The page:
Back in the days of guidebooks and brochures, stars and diamonds ruled the travel word. Independent inspectors visited properties and judged them on industry standards of service, available amenities, overall quality, and they gave a clear picture of what travelers should expect.
Sounds simple, right?
Well it was, until the internet came along and now everyone has a rating system and tons of reviews. How do you know what you’re reading and what do you do with the info once you have it?
Let’s break them down:
These are the Consumer Reports of travel. In the industry they are known as Legacy Ratings. They are compiled by independent companies and leave little room for opinion. They are long, detailed, include tons of very specific information, and you usually need a membership of some kind to see them. They include health reports, safety ratings, financial history, and have a standard format where every property is judged on the same criteria to determine the rating. They are mostly accessible to and used by travel advisors to determine the “big picture”.
Hotel site ratings
These rating systems still follow the legacy rating format (mostly), but have their own set of criteria specific to the brand. They are the most useful for comparing properties within a brand or family of brands and focus on the amenities offered. Reviews are not a factor in the rating, and the number of stars (or diamonds, or apples, or hearts) determines price and reward programs benefits/earning/redemption.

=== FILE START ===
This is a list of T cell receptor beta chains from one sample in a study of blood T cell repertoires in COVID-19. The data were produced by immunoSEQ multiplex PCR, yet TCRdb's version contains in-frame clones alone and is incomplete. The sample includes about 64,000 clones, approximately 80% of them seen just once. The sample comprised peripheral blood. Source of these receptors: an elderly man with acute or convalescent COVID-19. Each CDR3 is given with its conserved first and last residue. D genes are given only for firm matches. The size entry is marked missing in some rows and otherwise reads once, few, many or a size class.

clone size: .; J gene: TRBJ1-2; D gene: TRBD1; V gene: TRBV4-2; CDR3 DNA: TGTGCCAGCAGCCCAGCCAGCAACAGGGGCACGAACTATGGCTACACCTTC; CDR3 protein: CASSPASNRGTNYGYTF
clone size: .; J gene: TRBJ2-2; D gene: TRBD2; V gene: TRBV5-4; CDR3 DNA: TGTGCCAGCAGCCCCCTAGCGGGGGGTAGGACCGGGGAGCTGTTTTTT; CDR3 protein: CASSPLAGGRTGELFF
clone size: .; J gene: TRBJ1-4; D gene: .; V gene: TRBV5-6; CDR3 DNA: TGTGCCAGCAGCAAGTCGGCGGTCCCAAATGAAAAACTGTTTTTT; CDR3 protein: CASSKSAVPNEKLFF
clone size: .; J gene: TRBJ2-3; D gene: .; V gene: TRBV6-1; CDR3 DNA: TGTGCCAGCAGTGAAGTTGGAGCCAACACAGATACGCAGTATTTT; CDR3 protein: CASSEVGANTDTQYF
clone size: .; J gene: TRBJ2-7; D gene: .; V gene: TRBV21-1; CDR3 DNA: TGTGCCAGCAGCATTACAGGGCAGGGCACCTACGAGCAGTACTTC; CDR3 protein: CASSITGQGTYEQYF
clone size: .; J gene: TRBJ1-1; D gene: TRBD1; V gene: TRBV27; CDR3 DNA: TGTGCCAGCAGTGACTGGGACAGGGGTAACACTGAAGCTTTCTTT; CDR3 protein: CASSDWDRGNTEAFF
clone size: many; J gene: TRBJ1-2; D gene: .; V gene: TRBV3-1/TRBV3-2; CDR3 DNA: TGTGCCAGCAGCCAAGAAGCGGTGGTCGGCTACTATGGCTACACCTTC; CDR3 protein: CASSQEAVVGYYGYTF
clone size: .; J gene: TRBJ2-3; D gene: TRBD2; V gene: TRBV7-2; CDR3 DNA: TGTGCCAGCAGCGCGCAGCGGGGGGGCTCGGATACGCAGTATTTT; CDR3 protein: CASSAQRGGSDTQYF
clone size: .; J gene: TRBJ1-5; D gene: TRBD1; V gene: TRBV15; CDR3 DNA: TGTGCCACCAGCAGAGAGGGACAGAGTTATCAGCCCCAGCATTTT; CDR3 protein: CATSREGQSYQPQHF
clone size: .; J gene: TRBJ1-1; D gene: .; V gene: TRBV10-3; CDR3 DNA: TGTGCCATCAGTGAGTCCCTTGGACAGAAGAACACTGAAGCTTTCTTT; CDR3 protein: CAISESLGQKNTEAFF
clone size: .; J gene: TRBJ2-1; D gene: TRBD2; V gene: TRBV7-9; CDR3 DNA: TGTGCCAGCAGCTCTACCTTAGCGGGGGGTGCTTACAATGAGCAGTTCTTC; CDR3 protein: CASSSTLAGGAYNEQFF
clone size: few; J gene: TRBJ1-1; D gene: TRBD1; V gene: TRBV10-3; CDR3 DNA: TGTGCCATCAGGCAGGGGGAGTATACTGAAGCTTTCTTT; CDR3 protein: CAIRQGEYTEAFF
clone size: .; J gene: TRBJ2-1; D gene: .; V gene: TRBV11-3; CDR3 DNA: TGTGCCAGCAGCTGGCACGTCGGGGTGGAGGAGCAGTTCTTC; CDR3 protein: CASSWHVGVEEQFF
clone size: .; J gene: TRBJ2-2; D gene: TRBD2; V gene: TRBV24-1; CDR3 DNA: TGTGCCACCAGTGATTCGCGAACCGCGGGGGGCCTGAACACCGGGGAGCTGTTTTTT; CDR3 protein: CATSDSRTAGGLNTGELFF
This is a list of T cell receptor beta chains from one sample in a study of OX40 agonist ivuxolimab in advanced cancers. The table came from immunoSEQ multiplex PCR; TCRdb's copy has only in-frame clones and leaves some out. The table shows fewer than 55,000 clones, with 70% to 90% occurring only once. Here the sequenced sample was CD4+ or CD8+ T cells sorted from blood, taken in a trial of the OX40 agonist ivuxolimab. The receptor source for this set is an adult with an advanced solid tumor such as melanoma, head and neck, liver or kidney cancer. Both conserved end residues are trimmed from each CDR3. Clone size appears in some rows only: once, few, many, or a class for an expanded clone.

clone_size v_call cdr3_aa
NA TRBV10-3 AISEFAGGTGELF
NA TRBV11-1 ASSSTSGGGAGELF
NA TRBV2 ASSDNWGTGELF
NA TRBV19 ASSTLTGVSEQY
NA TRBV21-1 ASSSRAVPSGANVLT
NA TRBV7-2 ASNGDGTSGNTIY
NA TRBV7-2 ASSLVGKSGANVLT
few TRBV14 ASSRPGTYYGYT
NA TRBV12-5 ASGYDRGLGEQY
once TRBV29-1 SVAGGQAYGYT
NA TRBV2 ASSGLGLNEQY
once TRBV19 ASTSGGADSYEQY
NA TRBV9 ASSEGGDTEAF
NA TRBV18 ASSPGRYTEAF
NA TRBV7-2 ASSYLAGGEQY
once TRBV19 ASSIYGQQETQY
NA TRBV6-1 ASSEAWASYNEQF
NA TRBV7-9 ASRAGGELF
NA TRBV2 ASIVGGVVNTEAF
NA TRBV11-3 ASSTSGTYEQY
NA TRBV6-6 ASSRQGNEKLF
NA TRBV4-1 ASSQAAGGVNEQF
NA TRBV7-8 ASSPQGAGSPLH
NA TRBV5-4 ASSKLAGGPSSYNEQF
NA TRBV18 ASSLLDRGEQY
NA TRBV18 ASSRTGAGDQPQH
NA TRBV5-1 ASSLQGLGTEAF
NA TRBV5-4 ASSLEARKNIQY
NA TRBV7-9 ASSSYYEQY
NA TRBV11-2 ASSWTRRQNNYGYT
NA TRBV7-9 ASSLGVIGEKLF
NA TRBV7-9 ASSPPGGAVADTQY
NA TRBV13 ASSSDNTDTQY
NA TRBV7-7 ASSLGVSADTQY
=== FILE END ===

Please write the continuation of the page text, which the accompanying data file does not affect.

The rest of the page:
Online booking site ratings/reviews
This is where most travelers end up, so we need to really look at what kind of information they provide. They include all your major search engines and the site that sounds like Travel Advisor (but isn’t the same at all). While they may list a “rating”, it’s actually an average of traveler reviews. You may see a B&B with no amenities get a 5* reviews because it has an amazing location and friendly hosts, while a mega resort gets 3* because a bunch of people were upset about the resort fee. Take these with a grain of salt, and focus on the photos taken by travelers. The reviews can be helpful in seeing a pattern of good (or bad), but always remember that they are opinions and very subjective.
Bottom line...ratings and reviews are VERY different, but both have a place in helping you find the perfect spot for your vacation. If you only check one type of site you may miss a detail that could make or break your trip, so do your research now that you know what you are reading!
Is a 5 start hotel really all that?
In a word, yes. A true 5 star property has been vetted extensively and meets the highest level of service and quality from the rating authority. What that means varies by country, but they are always the “best of the best”. There are no standard rating system across the entire world, but there are standard levels of service expected to reach this level.
For instance, these hotels should have at least one staff member for every 2.5-3 guests. The concierge should be available for 16 hours a day and should be bilingual. 24-Hour Room service, turn down service as well as a fully stocked mini-bar are all expected. You will typically find at least 4 types of spa treatments available as well as a fine dining restaurant and lounge on site. Also, don't skip putting the executive house car to work while you're enjoying all of the other indulgences!